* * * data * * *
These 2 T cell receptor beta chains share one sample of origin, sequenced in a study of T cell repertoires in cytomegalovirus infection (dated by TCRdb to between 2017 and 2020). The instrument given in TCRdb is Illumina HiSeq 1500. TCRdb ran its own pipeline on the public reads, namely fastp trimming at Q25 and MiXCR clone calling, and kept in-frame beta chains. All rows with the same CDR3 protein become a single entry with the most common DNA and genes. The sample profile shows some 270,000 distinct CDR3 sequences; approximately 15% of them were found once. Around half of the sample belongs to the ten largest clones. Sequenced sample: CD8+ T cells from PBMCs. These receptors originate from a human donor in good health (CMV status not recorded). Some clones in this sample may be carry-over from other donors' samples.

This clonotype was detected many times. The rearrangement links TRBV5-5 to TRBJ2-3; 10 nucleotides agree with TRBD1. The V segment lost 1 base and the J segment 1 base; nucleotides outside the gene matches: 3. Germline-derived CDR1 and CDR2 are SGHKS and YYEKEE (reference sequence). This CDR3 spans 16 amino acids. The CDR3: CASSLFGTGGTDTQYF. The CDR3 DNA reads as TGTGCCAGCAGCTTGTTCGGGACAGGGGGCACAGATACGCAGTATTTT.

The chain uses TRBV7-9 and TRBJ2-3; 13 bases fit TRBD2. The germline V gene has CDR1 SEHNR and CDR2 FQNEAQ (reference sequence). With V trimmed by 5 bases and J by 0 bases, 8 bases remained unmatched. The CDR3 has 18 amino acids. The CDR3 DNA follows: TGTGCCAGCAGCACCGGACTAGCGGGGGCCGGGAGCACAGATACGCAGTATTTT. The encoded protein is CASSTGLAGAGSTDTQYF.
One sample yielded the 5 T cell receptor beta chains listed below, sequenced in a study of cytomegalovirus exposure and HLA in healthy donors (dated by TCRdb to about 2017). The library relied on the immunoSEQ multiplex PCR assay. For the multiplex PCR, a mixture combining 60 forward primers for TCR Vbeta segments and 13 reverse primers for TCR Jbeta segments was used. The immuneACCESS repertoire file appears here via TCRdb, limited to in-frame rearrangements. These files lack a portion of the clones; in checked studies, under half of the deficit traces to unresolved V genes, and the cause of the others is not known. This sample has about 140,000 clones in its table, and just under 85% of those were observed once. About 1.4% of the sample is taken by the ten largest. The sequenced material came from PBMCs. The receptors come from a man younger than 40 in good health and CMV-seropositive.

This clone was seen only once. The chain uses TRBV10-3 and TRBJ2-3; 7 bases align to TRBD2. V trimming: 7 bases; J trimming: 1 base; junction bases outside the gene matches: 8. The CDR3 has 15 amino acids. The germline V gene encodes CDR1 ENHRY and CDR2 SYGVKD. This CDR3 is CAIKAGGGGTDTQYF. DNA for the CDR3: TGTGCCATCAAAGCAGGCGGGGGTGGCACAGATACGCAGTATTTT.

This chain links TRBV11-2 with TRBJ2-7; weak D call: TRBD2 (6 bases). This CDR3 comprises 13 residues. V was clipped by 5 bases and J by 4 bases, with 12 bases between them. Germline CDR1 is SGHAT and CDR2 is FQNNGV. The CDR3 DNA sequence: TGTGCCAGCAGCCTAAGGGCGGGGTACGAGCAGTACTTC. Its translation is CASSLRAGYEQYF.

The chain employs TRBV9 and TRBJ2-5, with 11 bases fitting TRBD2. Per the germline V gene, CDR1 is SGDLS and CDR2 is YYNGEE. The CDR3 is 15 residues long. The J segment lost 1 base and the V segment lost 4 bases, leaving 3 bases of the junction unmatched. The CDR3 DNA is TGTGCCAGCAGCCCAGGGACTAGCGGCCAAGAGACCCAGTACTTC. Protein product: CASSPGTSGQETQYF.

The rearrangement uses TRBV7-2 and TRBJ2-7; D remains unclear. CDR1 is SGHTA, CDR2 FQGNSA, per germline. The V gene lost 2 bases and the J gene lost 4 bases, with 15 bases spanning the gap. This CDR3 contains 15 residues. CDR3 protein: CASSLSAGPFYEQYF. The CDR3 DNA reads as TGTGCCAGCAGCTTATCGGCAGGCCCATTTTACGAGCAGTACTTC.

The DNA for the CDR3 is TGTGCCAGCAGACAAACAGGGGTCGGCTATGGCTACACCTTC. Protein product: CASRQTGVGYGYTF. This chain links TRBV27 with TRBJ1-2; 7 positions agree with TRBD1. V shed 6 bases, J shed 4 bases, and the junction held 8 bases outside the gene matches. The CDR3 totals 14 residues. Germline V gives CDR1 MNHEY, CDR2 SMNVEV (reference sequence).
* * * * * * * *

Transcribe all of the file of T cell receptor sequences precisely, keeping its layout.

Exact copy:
These 2 T cell receptor beta chains share one sample of origin, sequenced in a study of T cell repertoires in cytomegalovirus infection (dated by TCRdb to between 2017 and 2020). The instrument given in TCRdb is Illumina HiSeq 1500. TCRdb ran its own pipeline on the public reads, namely fastp trimming at Q25 and MiXCR clone calling, and kept in-frame beta chains. All rows with the same CDR3 protein become a single entry with the most common DNA and genes. The sample profile shows some 270,000 distinct CDR3 sequences; approximately 15% of them were found once. Around half of the sample belongs to the ten largest clones. Sequenced sample: CD8+ T cells from PBMCs. These receptors originate from a human donor in good health (CMV status not recorded). Some clones in this sample may be carry-over from other donors' samples.

This clonotype was detected many times. The rearrangement links TRBV5-5 to TRBJ2-3; 10 nucleotides agree with TRBD1. The V segment lost 1 base and the J segment 1 base; nucleotides outside the gene matches: 3. Germline-derived CDR1 and CDR2 are SGHKS and YYEKEE (reference sequence). This CDR3 spans 16 amino acids. The CDR3: CASSLFGTGGTDTQYF. The CDR3 DNA reads as TGTGCCAGCAGCTTGTTCGGGACAGGGGGCACAGATACGCAGTATTTT.

The chain uses TRBV7-9 and TRBJ2-3; 13 bases fit TRBD2. The germline V gene has CDR1 SEHNR and CDR2 FQNEAQ (reference sequence). With V trimmed by 5 bases and J by 0 bases, 8 bases remained unmatched. The CDR3 has 18 amino acids. The CDR3 DNA follows: TGTGCCAGCAGCACCGGACTAGCGGGGGCCGGGAGCACAGATACGCAGTATTTT. The encoded protein is CASSTGLAGAGSTDTQYF.
One sample yielded the 5 T cell receptor beta chains listed below, sequenced in a study of cytomegalovirus exposure and HLA in healthy donors (dated by TCRdb to about 2017). The library relied on the immunoSEQ multiplex PCR assay. For the multiplex PCR, a mixture combining 60 forward primers for TCR Vbeta segments and 13 reverse primers for TCR Jbeta segments was used. The immuneACCESS repertoire file appears here via TCRdb, limited to in-frame rearrangements. These files lack a portion of the clones; in checked studies, under half of the deficit traces to unresolved V genes, and the cause of the others is not known. This sample has about 140,000 clones in its table, and just under 85% of those were observed once. About 1.4% of the sample is taken by the ten largest. The sequenced material came from PBMCs. The receptors come from a man younger than 40 in good health and CMV-seropositive.

This clone was seen only once. The chain uses TRBV10-3 and TRBJ2-3; 7 bases align to TRBD2. V trimming: 7 bases; J trimming: 1 base; junction bases outside the gene matches: 8. The CDR3 has 15 amino acids. The germline V gene encodes CDR1 ENHRY and CDR2 SYGVKD. This CDR3 is CAIKAGGGGTDTQYF. DNA for the CDR3: TGTGCCATCAAAGCAGGCGGGGGTGGCACAGATACGCAGTATTTT.

This chain links TRBV11-2 with TRBJ2-7; weak D call: TRBD2 (6 bases). This CDR3 comprises 13 residues. V was clipped by 5 bases and J by 4 bases, with 12 bases between them. Germline CDR1 is SGHAT and CDR2 is FQNNGV. The CDR3 DNA sequence: TGTGCCAGCAGCCTAAGGGCGGGGTACGAGCAGTACTTC. Its translation is CASSLRAGYEQYF.

The chain employs TRBV9 and TRBJ2-5, with 11 bases fitting TRBD2. Per the germline V gene, CDR1 is SGDLS and CDR2 is YYNGEE. The CDR3 is 15 residues long. The J segment lost 1 base and the V segment lost 4 bases, leaving 3 bases of the junction unmatched. The CDR3 DNA is TGTGCCAGCAGCCCAGGGACTAGCGGCCAAGAGACCCAGTACTTC. Protein product: CASSPGTSGQETQYF.

The rearrangement uses TRBV7-2 and TRBJ2-7; D remains unclear. CDR1 is SGHTA, CDR2 FQGNSA, per germline. The V gene lost 2 bases and the J gene lost 4 bases, with 15 bases spanning the gap. This CDR3 contains 15 residues. CDR3 protein: CASSLSAGPFYEQYF. The CDR3 DNA reads as TGTGCCAGCAGCTTATCGGCAGGCCCATTTTACGAGCAGTACTTC.

The DNA for the CDR3 is TGTGCCAGCAGACAAACAGGGGTCGGCTATGGCTACACCTTC. Protein product: CASRQTGVGYGYTF. This chain links TRBV27 with TRBJ1-2; 7 positions agree with TRBD1. V shed 6 bases, J shed 4 bases, and the junction held 8 bases outside the gene matches. The CDR3 totals 14 residues. Germline V gives CDR1 MNHEY, CDR2 SMNVEV (reference sequence).